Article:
JC: What what sort of targeting is possible - geographical targeting, obviously, but what else?

GS: You can look at the type of phone you have - you can look at purchase history, or listening history. If we know that there are certain things that people are listening to versus not that can tell us a little bit about what they’re interested in, what they’re likely to buy or act on. You can also target based off of a list. So if a client says, I know a list of my customers and I know some identify information, but I don’t know much else about them, we can find more people like them and can we learn more about them. We’ve been able to adjust the list where audiences have opted in to share their data, learn more about it, and then follow where they listen to a podcast space.

JC: You say that clients are “testing” podcasts. But, podcasting is 20 years old - Gretchen, what exactly are brands actually testing here?

GS: I think the bottom line is, does it work? Podcasting is 20 years old, but video is much older and in some cases so is display advertising. Corporations maybe consider podcasting emerging because of the growth of spend on other more mature channels. This is the next high growth channel, an area where people are going.

JC: What do you think podcasting needs to do for brands to stop testing it and just, you know, jumping in? Is it getting more case studies out there?

GS: The biggest challenge that I tell my network partners and my hosts is that you have to drive results. And results can look different for different advertisers. If a brand like a direct to consumer brand is working with you and says, I need to sell 500 pairs of this shoe and you don’t sell 500 pairs of that shoe, the podcast didn’t work. I failed the KPI. Podcasting is a business tool, it’s a revenue engine.

That audience transparency wasn’t there five years ago. You had to buy the whole podcast or nothing and it was worth it when it worked, and if it didn’t, we’d suggest trying different creative - but you had to have a client who was willing to chance a failure on the first campaign and start changing. Now we can change quickly. We can test a different audience, or a similar show. It offers a more nimble ability to test and learn.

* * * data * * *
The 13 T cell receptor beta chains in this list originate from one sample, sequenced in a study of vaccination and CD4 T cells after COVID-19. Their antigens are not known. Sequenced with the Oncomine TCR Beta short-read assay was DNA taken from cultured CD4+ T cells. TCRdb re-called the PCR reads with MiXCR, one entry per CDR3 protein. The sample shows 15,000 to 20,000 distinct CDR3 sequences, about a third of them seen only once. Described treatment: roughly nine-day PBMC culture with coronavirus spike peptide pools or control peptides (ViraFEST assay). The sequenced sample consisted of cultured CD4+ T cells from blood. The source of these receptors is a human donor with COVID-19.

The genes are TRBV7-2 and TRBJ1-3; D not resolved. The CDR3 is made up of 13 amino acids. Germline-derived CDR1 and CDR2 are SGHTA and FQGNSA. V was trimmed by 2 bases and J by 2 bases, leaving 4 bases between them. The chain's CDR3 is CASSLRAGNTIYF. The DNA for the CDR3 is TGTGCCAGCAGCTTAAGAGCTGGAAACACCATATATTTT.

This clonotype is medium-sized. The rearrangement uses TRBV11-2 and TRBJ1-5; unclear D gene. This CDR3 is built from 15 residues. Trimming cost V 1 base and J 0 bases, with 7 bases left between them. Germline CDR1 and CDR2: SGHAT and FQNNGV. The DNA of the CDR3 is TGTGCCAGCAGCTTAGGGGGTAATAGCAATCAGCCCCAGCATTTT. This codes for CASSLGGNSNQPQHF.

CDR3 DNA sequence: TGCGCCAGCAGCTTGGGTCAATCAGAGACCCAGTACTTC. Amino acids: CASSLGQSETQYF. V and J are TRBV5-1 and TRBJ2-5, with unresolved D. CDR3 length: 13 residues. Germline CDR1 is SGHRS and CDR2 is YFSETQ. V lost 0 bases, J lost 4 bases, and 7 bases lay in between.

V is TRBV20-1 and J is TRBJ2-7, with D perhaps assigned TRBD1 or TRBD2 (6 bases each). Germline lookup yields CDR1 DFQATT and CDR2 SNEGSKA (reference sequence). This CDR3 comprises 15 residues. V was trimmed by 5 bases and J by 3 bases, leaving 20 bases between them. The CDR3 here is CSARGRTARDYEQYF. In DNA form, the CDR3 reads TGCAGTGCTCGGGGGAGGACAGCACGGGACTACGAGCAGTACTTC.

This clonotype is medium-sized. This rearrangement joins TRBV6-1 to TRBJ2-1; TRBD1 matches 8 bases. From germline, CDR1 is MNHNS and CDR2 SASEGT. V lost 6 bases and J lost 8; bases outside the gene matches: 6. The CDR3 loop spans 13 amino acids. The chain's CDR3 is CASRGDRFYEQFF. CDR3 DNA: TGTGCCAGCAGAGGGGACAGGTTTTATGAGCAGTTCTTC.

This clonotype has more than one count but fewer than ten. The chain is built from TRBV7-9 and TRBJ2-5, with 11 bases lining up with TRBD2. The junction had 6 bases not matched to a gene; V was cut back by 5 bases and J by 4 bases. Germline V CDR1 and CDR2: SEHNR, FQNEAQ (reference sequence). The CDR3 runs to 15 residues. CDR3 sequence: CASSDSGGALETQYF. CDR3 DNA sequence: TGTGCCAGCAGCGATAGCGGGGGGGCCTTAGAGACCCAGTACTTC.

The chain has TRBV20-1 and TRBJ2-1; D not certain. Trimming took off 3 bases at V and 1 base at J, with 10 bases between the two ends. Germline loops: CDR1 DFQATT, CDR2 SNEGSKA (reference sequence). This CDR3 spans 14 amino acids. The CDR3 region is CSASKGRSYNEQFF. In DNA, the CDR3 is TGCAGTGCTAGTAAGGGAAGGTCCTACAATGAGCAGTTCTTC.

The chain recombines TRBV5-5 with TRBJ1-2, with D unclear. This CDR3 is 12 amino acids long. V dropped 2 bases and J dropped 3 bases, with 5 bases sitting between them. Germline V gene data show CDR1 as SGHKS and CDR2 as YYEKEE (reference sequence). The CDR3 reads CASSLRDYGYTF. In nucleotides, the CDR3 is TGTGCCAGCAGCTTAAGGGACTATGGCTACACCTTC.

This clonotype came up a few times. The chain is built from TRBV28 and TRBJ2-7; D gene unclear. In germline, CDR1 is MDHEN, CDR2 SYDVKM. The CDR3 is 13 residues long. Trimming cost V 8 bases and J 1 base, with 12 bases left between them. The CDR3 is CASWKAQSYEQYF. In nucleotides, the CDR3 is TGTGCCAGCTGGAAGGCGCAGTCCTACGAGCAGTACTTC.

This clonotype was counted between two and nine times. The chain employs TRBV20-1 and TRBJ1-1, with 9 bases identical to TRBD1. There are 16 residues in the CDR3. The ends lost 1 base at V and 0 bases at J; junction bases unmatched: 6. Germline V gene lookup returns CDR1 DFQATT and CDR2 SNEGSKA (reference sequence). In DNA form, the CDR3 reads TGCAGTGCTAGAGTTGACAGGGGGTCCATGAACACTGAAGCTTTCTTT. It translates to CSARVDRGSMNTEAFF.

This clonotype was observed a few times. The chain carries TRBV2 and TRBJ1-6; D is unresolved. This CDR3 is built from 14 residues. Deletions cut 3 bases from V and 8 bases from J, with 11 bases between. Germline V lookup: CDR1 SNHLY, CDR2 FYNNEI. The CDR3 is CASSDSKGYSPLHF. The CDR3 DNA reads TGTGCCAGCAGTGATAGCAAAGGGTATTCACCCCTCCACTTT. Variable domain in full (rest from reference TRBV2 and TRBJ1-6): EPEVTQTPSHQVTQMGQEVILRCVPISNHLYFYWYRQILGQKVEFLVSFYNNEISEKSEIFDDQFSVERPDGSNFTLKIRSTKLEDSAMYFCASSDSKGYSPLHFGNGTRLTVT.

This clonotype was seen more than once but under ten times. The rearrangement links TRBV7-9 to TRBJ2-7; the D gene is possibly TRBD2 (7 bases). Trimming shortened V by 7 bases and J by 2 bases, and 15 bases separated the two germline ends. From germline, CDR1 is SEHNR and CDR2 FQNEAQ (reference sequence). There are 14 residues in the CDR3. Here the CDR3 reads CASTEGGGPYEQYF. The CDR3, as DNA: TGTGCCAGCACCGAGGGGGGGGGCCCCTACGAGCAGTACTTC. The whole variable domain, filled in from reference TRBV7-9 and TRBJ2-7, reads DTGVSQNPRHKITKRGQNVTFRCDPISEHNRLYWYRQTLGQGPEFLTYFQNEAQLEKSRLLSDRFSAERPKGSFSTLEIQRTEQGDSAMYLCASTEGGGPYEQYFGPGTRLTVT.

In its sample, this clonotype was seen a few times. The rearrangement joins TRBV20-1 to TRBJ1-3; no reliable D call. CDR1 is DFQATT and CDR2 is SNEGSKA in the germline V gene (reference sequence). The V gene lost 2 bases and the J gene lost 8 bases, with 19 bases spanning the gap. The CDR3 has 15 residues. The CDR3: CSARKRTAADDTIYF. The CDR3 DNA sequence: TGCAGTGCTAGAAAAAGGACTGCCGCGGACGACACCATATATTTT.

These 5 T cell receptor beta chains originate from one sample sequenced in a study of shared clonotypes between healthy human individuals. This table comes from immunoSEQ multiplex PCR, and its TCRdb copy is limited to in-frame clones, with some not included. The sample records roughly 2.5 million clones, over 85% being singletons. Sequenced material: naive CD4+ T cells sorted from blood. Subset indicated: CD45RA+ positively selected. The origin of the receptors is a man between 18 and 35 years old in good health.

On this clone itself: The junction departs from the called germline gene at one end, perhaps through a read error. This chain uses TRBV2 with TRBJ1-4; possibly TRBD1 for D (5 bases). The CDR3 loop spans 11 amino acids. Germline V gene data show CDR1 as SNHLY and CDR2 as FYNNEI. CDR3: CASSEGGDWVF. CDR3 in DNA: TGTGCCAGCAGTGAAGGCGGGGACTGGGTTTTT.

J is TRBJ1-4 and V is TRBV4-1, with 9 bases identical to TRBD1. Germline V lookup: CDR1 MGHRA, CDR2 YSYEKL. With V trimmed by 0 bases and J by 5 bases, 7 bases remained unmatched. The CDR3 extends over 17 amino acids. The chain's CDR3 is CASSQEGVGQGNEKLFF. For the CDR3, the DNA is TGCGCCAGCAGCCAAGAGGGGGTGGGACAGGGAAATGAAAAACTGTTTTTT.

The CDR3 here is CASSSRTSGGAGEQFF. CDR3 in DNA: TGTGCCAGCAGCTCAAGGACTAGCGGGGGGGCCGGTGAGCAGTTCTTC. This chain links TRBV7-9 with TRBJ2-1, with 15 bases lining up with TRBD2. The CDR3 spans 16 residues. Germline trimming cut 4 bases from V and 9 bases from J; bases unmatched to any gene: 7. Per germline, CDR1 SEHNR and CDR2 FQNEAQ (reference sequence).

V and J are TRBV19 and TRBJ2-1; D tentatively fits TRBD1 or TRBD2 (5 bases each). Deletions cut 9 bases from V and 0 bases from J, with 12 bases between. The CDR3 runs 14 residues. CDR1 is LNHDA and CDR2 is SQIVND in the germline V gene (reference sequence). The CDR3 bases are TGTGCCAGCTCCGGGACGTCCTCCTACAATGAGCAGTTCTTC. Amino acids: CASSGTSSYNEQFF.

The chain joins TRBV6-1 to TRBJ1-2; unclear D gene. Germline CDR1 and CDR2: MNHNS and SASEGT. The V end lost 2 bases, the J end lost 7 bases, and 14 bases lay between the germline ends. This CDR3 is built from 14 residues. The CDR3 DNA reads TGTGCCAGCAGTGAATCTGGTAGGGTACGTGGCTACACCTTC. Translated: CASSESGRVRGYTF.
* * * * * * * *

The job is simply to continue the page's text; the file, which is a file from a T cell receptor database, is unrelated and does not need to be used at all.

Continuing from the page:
JC: Apple Podcasts is a large part of of our world. The big changes in iOS 17 auto downloads - Have you seen any change to your numbers because of that?

GS: I think we’ve seen a change, but I think it’s a good change. I think that even though you might be seeing a change in those numbers, you’re getting more quality listener figures. In digital display and video they’re still using impressions - and an impression can serve in the background. They could serve below the fold. It’s just a much cleaner number in podcasting, even if it’s changing.

JC: The other thing about Apple, of course, is that they’ve just launched transcripts. Do you use transcripts in any way?

GS: We are using transcription technology to make our buy smarter: we partner with a handful of different people. For example - the word “shot” can have a lot of different meanings. There is taking a shot at a basketball game, there is taking a shot of alcohol, and then there is a fatally shot bad news article. Transcription alone might just look at the word shot and make a decision on that. But more sophisticated technology is what really makes it meaningful, especially with ARM Pro Audience. So, our partner companies can help use it to build our audiences and just get smarter about what each episode’s content is and looks like as well as what was actually said, which is important too.

We’ve had a handful of clients who have used ARM Pro and seen those results - whether it’s, you know, driving online sales, whether it’s shifting consideration and page views. We want to keep challenging clients to have that “test to learn” mentality. Why wouldn’t you really put audiences at the forefront?

JC: Gretchen - thank you so much for your time I appreciate it.

GS: Of course! Thank you, James.